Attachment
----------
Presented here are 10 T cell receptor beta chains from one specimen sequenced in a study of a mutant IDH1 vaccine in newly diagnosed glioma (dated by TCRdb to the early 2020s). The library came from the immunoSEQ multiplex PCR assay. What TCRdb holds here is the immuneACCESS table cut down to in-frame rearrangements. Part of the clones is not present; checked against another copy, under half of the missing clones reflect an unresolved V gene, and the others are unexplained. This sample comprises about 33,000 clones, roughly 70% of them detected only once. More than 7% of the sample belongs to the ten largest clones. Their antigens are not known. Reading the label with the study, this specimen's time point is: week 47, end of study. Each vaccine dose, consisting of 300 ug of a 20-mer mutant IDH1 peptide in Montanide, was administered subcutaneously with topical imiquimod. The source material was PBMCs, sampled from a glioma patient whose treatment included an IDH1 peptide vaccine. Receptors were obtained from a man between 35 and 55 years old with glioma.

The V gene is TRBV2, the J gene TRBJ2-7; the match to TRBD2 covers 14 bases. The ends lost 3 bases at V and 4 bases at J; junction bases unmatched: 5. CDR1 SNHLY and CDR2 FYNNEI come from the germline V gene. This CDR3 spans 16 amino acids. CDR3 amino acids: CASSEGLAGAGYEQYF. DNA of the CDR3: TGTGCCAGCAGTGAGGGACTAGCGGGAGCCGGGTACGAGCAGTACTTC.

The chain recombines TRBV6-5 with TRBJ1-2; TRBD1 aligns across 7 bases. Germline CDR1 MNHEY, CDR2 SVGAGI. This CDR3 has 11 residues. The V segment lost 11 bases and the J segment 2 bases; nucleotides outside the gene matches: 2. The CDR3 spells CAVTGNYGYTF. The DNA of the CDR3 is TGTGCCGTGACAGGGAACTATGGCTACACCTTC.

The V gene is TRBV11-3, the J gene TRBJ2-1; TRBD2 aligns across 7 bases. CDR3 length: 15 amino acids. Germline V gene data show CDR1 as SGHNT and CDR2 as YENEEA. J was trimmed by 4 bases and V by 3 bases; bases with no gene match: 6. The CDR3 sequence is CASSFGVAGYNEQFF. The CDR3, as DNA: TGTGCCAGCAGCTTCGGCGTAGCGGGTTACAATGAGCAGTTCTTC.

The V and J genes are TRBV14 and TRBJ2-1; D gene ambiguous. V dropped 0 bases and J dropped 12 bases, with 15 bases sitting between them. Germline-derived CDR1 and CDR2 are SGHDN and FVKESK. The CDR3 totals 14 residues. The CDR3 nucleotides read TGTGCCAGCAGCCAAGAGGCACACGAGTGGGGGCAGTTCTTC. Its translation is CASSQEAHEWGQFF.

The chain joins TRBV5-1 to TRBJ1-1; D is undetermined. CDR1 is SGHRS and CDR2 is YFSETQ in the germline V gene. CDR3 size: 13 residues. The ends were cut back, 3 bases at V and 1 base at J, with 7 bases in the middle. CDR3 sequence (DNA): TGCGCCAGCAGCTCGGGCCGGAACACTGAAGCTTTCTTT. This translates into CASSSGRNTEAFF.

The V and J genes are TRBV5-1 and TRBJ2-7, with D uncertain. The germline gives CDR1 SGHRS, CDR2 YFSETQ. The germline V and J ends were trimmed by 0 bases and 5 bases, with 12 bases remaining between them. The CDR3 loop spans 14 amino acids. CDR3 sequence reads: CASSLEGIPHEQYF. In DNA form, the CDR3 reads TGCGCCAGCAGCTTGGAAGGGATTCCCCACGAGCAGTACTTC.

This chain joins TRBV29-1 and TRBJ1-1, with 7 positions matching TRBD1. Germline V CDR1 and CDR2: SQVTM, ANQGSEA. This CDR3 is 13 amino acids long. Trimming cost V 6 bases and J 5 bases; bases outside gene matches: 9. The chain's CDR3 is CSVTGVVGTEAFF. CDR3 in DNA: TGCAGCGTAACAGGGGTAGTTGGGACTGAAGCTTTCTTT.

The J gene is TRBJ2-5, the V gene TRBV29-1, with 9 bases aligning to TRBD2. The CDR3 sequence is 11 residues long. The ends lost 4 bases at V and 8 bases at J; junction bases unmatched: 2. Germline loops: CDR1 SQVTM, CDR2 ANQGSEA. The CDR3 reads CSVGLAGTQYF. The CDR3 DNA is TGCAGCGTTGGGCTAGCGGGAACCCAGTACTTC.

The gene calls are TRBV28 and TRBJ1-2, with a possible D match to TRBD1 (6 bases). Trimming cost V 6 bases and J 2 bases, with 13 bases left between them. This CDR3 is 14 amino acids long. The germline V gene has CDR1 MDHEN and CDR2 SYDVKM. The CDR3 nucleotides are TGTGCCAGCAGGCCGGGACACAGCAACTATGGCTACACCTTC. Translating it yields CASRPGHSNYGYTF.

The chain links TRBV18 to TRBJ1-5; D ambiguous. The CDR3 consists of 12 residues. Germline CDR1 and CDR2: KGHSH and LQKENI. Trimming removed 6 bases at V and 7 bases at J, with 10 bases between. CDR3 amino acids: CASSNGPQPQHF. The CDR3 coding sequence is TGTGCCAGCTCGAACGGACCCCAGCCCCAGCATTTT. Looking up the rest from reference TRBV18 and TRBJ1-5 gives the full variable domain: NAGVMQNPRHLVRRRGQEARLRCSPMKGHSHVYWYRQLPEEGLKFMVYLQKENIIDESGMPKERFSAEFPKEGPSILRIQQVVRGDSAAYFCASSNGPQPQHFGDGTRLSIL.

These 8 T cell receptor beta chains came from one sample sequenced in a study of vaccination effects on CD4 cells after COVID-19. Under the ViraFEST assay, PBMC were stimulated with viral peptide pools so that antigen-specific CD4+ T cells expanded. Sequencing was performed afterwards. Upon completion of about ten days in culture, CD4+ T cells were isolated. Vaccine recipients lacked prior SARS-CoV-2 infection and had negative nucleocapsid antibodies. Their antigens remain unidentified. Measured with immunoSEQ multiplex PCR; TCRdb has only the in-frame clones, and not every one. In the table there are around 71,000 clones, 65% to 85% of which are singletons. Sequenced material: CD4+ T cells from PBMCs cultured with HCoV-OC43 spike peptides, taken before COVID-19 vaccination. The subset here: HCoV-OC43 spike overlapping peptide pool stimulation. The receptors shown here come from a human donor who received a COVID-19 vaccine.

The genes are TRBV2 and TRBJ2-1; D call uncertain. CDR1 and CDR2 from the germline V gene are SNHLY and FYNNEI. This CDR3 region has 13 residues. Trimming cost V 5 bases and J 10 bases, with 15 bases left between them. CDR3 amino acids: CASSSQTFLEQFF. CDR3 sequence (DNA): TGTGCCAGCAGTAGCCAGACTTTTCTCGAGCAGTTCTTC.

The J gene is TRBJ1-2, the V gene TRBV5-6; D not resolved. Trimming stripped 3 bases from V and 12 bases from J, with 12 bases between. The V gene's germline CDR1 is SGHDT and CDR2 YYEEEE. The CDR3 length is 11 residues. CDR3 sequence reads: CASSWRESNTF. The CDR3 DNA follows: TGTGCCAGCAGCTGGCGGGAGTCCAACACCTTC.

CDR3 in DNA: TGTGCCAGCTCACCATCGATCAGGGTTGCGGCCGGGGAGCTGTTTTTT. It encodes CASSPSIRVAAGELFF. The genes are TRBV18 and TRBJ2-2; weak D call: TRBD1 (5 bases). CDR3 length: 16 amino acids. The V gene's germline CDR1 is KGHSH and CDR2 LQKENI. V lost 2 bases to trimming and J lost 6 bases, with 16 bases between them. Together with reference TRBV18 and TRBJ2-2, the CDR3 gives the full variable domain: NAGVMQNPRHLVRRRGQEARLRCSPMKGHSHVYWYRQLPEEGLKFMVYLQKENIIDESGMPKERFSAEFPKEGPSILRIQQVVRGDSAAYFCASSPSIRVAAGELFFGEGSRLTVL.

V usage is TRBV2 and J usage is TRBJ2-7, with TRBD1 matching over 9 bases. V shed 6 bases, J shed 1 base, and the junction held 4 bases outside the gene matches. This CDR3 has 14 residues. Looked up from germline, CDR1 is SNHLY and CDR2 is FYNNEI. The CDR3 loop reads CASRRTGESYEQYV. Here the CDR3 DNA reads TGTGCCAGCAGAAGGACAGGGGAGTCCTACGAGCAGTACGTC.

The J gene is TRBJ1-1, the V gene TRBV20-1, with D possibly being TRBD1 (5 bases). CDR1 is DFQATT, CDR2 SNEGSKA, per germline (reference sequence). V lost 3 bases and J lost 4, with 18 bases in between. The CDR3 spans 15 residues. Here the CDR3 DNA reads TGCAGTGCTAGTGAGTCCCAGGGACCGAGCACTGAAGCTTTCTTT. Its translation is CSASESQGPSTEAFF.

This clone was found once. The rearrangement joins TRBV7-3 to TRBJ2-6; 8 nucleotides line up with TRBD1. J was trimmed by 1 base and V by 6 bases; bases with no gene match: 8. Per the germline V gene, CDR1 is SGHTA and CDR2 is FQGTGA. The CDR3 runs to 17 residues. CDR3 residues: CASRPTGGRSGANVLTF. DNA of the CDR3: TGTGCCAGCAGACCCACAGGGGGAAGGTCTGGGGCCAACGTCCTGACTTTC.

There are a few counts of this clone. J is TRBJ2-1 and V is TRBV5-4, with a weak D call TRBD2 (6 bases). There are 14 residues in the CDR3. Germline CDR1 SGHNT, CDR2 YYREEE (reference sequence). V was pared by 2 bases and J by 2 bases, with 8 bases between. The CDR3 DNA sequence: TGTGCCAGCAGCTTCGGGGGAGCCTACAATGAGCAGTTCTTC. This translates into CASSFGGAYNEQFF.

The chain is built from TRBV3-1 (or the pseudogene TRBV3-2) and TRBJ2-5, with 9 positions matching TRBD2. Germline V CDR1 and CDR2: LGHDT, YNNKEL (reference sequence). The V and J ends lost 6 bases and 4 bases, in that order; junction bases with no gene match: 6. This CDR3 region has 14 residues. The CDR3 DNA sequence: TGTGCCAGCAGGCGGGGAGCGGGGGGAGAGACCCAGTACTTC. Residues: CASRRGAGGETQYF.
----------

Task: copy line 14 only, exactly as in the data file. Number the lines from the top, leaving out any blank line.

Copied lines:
The J gene is TRBJ1-2, the V gene TRBV5-6; D not resolved. Trimming stripped 3 bases from V and 12 bases from J, with 12 bases between. The V gene's germline CDR1 is SGHDT and CDR2 YYEEEE. The CDR3 length is 11 residues. CDR3 sequence reads: CASSWRESNTF. The CDR3 DNA follows: TGTGCCAGCAGCTGGCGGGAGTCCAACACCTTC.